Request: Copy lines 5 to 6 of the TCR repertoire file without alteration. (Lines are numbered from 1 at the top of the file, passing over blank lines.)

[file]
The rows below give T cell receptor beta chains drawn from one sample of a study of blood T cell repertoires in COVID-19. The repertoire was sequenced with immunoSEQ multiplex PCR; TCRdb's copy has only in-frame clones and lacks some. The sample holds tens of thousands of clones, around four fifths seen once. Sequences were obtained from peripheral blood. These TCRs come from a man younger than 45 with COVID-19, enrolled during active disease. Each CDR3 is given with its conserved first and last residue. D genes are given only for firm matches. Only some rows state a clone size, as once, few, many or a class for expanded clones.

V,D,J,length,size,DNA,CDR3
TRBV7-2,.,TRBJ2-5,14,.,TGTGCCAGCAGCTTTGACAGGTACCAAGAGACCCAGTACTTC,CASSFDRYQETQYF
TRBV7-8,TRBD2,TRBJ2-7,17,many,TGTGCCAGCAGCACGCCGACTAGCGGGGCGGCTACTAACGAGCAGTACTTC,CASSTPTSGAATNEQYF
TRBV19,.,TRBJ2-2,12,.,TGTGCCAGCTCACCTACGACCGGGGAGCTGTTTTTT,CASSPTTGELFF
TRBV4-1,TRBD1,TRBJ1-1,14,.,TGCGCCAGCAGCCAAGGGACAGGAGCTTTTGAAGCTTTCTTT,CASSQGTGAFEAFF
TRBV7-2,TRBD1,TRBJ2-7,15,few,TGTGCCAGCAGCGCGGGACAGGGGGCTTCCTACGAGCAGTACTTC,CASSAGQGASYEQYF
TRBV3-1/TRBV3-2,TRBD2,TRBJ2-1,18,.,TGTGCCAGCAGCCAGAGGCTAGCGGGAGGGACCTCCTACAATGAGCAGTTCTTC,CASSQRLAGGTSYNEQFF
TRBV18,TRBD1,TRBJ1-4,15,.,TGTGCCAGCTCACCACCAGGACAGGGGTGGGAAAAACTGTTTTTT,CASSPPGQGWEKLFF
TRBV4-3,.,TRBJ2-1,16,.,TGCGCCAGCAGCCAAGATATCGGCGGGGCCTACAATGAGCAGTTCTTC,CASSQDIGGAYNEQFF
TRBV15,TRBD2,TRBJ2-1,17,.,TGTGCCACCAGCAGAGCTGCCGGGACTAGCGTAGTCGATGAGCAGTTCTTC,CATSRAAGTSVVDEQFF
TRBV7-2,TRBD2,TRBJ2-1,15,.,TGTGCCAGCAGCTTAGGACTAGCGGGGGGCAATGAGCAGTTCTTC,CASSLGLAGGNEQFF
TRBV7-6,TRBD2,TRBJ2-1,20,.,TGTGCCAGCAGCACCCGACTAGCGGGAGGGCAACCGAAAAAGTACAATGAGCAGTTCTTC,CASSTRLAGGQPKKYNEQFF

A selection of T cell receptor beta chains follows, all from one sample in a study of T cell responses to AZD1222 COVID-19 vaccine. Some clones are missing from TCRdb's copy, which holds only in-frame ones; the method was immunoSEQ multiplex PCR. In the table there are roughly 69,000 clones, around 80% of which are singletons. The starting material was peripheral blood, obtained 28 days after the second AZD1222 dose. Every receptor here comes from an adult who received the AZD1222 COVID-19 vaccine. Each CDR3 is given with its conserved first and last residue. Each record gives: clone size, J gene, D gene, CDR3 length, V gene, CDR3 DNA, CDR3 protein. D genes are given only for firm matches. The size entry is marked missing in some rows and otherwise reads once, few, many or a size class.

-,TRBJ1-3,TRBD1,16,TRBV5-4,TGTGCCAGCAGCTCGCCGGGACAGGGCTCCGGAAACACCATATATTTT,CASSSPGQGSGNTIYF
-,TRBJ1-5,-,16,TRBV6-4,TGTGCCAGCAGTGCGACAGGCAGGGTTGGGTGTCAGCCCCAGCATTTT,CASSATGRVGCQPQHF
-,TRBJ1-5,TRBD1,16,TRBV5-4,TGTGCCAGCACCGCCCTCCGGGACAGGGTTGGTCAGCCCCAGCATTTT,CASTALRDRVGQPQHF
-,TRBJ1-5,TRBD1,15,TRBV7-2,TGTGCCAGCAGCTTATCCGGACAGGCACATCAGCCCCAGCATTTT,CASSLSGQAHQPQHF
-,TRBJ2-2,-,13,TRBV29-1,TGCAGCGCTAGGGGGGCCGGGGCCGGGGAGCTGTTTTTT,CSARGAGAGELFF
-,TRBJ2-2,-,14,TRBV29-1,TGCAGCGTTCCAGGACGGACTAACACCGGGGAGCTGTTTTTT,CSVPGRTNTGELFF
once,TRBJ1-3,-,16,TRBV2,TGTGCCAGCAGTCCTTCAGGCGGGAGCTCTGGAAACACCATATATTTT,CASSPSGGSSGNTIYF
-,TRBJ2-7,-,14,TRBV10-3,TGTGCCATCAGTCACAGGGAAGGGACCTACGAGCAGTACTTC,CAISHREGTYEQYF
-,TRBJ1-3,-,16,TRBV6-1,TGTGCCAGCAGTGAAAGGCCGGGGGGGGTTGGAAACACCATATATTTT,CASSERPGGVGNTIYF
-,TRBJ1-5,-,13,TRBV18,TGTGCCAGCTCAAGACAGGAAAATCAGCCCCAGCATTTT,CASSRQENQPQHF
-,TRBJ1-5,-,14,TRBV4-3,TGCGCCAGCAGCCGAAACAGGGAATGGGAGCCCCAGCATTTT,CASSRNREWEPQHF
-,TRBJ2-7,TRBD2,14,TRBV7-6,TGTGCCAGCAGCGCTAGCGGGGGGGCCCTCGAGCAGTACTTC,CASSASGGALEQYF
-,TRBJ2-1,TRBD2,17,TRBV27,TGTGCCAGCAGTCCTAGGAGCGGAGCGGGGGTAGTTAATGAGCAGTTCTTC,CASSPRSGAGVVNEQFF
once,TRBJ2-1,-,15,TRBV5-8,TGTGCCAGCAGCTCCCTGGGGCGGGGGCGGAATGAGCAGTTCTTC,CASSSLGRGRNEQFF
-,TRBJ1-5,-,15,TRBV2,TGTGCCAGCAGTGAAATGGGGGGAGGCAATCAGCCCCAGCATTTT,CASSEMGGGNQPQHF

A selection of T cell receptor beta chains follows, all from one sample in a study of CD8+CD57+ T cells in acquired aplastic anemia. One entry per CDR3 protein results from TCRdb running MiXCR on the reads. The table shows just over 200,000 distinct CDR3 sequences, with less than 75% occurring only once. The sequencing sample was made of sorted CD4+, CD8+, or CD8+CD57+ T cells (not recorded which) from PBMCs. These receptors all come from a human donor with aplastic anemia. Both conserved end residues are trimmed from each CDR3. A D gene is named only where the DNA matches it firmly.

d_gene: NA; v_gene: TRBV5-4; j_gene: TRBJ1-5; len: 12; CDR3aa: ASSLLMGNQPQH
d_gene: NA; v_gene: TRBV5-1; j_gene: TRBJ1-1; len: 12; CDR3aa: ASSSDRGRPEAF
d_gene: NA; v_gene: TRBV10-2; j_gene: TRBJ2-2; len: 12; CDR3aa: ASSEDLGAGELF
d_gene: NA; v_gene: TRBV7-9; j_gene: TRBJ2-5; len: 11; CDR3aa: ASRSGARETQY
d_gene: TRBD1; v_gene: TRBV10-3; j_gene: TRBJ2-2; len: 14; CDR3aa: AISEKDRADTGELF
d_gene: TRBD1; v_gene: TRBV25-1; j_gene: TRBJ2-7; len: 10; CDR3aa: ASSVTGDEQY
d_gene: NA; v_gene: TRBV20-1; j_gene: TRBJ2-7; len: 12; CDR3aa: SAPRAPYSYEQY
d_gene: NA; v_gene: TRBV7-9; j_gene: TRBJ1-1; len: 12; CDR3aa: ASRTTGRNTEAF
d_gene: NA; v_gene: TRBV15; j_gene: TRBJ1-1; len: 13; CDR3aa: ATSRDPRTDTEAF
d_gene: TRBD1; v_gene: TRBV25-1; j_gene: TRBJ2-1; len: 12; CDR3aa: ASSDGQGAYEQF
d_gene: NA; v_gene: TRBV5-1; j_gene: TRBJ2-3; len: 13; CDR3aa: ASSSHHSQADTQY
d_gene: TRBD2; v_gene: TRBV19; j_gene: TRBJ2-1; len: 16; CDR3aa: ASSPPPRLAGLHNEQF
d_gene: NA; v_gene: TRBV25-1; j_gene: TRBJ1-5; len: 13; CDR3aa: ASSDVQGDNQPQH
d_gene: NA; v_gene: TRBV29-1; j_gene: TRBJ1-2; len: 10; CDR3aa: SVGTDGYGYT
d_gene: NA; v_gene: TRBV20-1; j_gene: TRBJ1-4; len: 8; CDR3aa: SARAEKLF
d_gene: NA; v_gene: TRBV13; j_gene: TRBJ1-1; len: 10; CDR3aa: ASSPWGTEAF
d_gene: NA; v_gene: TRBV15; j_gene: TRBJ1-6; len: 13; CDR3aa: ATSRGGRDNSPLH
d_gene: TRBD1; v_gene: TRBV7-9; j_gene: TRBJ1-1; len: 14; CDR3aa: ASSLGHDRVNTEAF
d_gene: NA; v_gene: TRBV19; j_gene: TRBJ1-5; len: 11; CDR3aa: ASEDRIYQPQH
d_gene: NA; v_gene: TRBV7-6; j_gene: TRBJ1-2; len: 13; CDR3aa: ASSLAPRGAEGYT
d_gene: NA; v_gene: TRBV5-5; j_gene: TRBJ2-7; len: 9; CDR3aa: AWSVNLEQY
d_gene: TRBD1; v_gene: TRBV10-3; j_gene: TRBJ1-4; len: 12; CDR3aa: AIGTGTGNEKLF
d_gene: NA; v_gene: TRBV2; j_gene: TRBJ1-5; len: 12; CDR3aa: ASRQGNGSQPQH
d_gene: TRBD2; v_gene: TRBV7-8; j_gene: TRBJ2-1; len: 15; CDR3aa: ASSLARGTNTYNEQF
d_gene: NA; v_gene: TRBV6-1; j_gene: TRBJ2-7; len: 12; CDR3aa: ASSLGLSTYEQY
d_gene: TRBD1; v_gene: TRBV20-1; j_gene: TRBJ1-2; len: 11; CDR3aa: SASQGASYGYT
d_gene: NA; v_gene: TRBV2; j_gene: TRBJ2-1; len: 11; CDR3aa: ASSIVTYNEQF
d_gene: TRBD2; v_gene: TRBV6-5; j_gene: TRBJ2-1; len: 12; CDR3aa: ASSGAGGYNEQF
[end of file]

TRBV19,.,TRBJ2-2,12,.,TGTGCCAGCTCACCTACGACCGGGGAGCTGTTTTTT,CASSPTTGELFF
TRBV4-1,TRBD1,TRBJ1-1,14,.,TGCGCCAGCAGCCAAGGGACAGGAGCTTTTGAAGCTTTCTTT,CASSQGTGAFEAFF